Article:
In 2011, a major earthquake struck the city of Christchurch on the South Island of New Zealand, destroying much of that city’s downtown and resulting in major loss of life. The culprit for that earthquake? A fault that had eluded geologist’s efforts to predict when and where the next major quake would strike the island nation.

The Christchurch earthquake caught scientists by surprise, in part because their efforts have been focused on understanding a fault capable of producing an even larger earthquake – the Alpine Fault.

The Alpine Fault runs from north to south across the entire South Island of New Zealand. It represents the meeting of the Australian plate and the Pacific plane. Like the famed San Andreas fault in California, the Alpine fault is a transverse, or strike-slip, fault.

Paleoearthquake reconstructions show that the Alpine Fault produces a magnitude 8 earthquake in a recurring cycle that lasts about 330 years. The most recent earthquake occurred in 1717, 297 years ago. An earthquake has about a 30% chance of occuring in the next 50 years.

While policymakers are no doubt concerned about the coming earthquake, scientists have decided to take advantage of the situation.

Normally, scientists can only study an earthquake after it occurs, using seismic data collected by a far-flung system of sensors. The Deep Fault Drilling Project, which is sponsored by the International Continental Scientific Drilling Program in Germany and the Marsden Fund of the Royal Society of New Zealand, aims to change this.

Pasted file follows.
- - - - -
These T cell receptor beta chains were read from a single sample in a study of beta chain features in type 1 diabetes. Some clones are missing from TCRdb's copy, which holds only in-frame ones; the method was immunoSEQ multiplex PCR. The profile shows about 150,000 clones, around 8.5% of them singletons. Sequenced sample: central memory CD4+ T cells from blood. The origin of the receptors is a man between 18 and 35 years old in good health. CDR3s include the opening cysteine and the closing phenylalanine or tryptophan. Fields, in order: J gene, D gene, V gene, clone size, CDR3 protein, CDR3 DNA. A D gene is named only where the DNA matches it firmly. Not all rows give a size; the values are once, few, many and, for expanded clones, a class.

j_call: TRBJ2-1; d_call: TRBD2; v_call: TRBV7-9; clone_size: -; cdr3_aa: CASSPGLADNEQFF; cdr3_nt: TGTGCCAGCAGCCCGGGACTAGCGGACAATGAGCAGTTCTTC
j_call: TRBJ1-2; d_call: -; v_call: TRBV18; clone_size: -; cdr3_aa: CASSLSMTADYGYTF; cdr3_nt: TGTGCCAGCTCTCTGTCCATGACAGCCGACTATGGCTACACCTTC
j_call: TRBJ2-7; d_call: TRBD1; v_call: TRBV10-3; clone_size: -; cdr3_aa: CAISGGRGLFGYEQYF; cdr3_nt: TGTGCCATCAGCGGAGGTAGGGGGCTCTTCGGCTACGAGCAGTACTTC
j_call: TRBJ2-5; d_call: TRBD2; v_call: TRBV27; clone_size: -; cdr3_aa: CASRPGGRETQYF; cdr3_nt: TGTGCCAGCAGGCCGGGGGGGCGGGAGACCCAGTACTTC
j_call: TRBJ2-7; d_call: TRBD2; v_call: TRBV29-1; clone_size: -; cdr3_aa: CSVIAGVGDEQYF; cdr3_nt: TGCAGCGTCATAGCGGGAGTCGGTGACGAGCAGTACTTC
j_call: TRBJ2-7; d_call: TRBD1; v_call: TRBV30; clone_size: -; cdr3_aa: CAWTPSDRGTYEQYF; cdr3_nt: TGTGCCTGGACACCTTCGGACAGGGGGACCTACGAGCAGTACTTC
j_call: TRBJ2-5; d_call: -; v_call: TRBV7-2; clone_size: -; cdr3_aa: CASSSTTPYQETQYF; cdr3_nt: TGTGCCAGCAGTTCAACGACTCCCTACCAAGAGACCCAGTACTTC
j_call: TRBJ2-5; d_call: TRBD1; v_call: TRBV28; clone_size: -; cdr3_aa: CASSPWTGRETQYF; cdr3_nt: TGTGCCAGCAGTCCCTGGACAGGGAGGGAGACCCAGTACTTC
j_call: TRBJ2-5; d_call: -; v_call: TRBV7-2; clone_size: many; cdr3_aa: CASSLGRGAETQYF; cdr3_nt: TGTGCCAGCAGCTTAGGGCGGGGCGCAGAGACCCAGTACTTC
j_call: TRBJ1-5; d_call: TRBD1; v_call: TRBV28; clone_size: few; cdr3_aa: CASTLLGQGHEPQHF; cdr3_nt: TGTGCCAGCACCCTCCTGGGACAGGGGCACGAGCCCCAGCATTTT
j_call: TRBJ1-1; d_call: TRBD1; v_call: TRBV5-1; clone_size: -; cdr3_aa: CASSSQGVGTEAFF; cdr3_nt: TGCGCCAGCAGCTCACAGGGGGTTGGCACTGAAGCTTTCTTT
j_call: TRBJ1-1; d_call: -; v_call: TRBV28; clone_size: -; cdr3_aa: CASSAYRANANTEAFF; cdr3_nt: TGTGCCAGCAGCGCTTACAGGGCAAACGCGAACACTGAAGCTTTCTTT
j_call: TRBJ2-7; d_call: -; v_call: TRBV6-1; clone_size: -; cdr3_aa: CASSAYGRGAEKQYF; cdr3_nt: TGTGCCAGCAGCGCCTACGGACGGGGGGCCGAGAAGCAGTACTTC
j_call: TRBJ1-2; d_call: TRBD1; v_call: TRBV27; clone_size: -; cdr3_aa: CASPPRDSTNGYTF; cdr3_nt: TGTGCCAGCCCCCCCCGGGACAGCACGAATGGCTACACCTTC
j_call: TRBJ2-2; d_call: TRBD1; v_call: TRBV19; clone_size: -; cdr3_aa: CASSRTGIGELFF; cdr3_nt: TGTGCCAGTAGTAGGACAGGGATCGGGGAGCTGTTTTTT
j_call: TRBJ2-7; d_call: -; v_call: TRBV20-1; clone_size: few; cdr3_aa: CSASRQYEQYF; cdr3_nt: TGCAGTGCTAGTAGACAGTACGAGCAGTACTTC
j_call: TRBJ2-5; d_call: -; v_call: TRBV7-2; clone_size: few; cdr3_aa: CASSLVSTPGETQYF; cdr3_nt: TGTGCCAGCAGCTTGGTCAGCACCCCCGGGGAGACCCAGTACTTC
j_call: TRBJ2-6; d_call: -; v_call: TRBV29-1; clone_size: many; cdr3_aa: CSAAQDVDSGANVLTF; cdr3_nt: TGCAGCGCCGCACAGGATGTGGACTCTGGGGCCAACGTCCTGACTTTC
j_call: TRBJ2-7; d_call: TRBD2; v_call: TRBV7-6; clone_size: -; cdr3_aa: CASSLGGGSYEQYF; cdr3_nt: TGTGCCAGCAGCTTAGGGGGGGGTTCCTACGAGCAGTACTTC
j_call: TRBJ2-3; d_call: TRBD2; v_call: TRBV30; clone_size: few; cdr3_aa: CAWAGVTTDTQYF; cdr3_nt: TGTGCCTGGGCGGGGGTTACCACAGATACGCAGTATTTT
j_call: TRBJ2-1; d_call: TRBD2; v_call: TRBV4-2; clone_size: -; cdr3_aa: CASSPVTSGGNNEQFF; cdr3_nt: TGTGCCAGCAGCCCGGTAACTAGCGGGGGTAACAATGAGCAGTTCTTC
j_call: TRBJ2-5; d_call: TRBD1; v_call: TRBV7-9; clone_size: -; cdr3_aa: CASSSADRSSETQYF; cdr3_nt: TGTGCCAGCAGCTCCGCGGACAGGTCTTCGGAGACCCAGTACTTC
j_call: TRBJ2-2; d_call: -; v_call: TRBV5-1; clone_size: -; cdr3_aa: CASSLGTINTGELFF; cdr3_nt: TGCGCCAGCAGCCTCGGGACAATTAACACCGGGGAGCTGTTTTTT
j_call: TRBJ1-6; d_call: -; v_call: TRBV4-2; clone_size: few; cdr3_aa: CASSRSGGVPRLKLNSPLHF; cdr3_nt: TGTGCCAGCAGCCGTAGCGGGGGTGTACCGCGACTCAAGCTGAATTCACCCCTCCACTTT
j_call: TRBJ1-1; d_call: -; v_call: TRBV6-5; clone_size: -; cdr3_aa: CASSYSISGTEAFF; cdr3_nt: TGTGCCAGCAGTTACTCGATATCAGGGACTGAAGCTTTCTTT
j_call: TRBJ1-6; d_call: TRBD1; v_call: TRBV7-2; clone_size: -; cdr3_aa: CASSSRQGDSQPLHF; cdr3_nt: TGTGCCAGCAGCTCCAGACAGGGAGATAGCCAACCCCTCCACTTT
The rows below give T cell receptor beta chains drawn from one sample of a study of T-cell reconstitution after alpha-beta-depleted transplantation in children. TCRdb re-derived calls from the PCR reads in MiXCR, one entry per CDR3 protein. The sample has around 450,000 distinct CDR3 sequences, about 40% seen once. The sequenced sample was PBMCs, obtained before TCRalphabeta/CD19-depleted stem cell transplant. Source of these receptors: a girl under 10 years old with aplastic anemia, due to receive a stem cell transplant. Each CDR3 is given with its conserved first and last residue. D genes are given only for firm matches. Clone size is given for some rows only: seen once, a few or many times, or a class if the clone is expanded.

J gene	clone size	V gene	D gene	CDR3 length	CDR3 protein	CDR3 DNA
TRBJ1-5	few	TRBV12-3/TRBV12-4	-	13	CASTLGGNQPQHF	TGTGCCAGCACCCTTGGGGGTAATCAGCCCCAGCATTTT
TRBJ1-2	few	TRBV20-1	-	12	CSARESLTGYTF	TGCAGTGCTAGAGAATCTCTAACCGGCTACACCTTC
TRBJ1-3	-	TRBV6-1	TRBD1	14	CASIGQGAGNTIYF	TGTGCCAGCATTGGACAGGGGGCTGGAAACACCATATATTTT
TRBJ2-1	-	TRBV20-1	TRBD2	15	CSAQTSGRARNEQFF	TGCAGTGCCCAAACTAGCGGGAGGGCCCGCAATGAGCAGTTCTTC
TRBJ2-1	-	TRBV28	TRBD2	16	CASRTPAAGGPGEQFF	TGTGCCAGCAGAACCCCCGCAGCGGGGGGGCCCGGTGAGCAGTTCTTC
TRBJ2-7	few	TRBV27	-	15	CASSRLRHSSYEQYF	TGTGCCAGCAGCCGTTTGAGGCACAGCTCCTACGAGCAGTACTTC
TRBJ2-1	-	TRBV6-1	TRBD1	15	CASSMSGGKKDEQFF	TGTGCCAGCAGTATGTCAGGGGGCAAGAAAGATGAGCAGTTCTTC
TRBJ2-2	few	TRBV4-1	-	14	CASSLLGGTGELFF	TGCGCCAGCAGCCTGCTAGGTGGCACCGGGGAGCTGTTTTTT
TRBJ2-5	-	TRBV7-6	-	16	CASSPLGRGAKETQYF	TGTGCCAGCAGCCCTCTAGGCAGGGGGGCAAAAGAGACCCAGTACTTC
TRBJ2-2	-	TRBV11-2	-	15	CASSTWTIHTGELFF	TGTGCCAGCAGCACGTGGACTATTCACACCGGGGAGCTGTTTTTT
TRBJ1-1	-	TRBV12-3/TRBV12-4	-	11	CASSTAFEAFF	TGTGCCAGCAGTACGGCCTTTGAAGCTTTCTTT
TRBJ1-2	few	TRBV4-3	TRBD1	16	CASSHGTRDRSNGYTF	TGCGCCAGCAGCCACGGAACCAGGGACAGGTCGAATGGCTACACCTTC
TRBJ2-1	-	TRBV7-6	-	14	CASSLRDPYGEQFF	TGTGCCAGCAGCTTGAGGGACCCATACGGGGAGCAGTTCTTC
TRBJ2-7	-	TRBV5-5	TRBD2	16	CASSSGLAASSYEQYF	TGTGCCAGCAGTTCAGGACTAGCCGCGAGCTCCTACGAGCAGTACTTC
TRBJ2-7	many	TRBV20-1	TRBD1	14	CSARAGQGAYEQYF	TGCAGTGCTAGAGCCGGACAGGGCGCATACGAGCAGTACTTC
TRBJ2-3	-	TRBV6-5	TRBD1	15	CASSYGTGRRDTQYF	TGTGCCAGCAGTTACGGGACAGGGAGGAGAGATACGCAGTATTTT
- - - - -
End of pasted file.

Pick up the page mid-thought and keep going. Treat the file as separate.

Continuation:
Their goal: to drill a hole that intersects the alpine fault itself at a depth of 1.3 km. After using wellbore surveying tools to study the fault structure, they will install casing and a permenent system of sensors in the hole. In the event of an earthquake, the sensors will record the details of the vibrations on the fault surface. Unlike previous fault studies, such as the San Andreas Fault Observatory at Depth, this study aims to collect data before, during, and after a major earthquake. Most importantly, the sensors will detect changes in the stress state of the fault in the time leading up the the earthquake.

The data will be used to develop more accurate geophysical models, which can be used to quantify earthquake hazards in seismically active regions such as New Zealand.

There’s no telling exactly when the next major quake will strike on the Alpine Fault. But, unlike in 1717, whenever it comes, scientists will be ready.